Last week, I was reading an AP article on international adoption by David Crary that examined how Ethiopia’s adoption trend is in stark contrast to many other countries. Crary highlighted that in 2004 when international adoptions peaked in the U.S., Ethiopia only accounted for 284 adoptions. In 2010, the U.S. Department of State projects adoptions from Ethiopia will total 2,500. At the same time, international adoptions in general have fell about 50% since 2004.
Ethiopia emerged in 2006 as one of the top five sending countries, which was the first time an African nation was in the top five. Since then, the number of Ethiopian children adopted by U.S. families has steadily increased. As Ethiopian adoptions have increased, China has implemented strict international adoption regulations and promoted domestic adoption within China, resulting in Ethiopia being near surpassing China and becoming the top sending country.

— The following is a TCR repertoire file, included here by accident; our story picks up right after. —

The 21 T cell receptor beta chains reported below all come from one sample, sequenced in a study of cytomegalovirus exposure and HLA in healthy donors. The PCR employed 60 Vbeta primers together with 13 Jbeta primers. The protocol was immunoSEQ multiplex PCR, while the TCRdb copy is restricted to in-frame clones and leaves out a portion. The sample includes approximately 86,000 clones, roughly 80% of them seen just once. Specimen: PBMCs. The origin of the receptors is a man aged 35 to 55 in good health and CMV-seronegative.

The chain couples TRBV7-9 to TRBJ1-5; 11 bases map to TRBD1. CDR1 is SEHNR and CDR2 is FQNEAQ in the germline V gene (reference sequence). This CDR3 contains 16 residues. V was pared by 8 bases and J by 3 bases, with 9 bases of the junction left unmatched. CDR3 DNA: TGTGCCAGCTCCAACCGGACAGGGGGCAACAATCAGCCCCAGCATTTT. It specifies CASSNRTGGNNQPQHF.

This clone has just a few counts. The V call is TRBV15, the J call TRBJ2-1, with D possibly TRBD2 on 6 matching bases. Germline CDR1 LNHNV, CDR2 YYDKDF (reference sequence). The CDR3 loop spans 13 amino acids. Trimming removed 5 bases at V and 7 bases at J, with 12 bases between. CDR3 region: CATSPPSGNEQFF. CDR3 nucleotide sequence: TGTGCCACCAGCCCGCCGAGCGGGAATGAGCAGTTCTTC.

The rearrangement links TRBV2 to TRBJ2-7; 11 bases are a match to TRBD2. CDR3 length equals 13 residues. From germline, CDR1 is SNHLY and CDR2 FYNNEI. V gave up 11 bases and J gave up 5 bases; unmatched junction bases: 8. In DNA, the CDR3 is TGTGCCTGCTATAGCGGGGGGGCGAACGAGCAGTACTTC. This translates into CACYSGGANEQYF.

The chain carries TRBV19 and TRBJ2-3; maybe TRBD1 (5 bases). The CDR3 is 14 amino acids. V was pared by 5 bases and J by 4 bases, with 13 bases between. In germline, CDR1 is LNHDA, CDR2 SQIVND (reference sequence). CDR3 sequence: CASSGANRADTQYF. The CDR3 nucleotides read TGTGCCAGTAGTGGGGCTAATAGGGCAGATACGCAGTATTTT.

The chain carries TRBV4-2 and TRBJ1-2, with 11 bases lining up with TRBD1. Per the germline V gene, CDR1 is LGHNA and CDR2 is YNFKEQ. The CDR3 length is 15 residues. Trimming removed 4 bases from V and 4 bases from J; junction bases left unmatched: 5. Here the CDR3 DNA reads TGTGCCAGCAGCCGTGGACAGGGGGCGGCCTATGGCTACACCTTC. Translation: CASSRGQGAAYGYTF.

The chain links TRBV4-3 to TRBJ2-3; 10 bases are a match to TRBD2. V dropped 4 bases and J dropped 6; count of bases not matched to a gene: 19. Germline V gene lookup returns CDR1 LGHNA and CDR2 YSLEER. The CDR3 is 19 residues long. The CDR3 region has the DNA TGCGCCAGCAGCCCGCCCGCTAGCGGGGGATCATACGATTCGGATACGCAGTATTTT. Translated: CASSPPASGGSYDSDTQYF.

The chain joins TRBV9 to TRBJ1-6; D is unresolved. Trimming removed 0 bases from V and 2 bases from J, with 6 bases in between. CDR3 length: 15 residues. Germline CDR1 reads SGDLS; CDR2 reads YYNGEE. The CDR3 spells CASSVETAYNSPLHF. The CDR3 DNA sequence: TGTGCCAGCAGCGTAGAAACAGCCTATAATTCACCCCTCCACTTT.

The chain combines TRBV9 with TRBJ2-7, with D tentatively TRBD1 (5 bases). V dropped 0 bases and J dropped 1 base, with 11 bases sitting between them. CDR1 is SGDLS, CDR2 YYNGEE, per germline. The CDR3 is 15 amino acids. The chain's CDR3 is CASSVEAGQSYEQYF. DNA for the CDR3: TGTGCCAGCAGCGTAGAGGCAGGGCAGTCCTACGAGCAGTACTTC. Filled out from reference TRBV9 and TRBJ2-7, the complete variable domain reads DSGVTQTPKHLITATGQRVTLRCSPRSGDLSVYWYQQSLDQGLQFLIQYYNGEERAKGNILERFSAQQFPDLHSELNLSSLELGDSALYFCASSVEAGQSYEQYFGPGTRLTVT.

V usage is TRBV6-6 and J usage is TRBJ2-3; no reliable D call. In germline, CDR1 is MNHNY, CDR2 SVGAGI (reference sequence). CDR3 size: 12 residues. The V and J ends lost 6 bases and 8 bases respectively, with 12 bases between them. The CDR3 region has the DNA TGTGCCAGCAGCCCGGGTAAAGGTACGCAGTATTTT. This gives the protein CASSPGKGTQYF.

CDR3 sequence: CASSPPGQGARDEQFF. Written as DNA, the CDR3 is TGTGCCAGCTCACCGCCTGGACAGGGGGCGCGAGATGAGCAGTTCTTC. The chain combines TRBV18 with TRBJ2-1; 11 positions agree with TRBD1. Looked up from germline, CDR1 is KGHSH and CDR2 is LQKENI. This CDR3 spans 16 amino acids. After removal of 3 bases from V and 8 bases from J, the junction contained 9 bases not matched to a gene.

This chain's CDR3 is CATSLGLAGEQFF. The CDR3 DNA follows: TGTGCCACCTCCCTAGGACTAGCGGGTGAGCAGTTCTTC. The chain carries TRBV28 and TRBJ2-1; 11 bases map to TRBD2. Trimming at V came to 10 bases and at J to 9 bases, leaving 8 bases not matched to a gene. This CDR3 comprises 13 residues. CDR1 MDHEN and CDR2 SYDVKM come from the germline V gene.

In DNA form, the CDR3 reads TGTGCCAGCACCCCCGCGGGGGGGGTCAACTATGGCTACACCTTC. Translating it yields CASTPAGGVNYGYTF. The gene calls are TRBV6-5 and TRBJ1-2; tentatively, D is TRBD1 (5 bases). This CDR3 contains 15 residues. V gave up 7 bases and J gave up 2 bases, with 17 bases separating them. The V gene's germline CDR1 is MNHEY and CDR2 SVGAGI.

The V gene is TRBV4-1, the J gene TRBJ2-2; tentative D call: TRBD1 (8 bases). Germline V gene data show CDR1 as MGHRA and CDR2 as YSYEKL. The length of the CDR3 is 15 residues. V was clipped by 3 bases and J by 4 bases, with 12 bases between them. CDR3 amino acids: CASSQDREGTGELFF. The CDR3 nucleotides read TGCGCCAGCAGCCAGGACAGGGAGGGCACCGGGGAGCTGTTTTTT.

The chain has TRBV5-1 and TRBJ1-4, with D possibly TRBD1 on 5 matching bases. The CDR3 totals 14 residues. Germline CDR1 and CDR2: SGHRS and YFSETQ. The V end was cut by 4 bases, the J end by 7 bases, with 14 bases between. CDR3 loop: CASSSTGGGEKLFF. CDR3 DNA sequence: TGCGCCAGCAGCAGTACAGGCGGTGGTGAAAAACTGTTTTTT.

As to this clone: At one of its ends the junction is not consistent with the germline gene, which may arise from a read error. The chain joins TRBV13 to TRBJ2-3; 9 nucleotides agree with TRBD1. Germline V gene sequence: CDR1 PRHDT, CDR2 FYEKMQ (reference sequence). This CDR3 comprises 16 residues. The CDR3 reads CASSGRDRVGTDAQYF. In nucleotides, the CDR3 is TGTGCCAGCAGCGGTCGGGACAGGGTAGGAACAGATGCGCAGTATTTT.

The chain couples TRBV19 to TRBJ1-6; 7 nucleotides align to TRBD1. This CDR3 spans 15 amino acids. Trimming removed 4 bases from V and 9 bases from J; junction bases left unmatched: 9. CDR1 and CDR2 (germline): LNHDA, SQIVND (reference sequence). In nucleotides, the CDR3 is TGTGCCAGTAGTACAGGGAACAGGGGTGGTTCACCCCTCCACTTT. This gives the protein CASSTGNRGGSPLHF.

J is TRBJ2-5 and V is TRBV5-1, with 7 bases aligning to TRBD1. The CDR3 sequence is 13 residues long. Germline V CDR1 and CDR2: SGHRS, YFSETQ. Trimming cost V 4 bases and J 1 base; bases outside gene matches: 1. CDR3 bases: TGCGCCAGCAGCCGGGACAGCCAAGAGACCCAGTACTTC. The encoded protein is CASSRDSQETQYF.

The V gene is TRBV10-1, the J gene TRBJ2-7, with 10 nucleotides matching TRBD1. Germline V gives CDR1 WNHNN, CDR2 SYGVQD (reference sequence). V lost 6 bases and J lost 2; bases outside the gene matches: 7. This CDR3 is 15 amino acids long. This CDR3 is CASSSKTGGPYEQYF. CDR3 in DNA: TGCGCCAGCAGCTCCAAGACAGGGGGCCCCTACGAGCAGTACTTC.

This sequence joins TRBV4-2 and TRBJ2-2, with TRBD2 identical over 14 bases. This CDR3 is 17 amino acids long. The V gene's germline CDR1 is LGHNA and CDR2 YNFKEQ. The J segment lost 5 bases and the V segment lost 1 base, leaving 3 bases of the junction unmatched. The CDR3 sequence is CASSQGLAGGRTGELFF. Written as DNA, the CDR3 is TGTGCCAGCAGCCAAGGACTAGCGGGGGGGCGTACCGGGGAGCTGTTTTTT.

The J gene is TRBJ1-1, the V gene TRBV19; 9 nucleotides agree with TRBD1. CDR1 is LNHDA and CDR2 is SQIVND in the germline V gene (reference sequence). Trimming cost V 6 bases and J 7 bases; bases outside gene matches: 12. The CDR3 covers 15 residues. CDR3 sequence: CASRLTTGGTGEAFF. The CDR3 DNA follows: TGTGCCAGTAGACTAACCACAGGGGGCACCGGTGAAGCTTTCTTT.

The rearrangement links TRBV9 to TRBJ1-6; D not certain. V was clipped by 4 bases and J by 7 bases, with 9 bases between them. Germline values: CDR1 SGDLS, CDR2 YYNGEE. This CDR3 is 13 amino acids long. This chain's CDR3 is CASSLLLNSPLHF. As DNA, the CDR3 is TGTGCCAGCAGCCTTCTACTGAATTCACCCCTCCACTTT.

Last month, CCAI led a Congressional delegation to Ethiopia to meet with government leaders in an effort to build relationships between the U.S. and Ethiopia and ultimately promote positive adoption and orphan care policy. As a result of the trip, Crary’s article states that Ambassador Susan Jacobs, Special Advisor for Children’s Issues for the U.S. Department of State, said that she was encouraged by meeting officials in Ethiopia because they are willing to work with the U.S. This is important as Ethiopia is not yet party to the Hague Convention on Intercountry Adoption.
This increase in international adoptions from Ethiopia is not specific to the U.S. While the U.S. is the most popular receiving country from Ethiopia, across the board adoptions from Ethiopia have increased. Trailing the U.S., France adopted 445 Ethiopian orphans in 2009, followed by Italy (346 adoptions), the Netherlands (39 adoptions), Sweden (37 adoptions), and Finland (17 adoptions).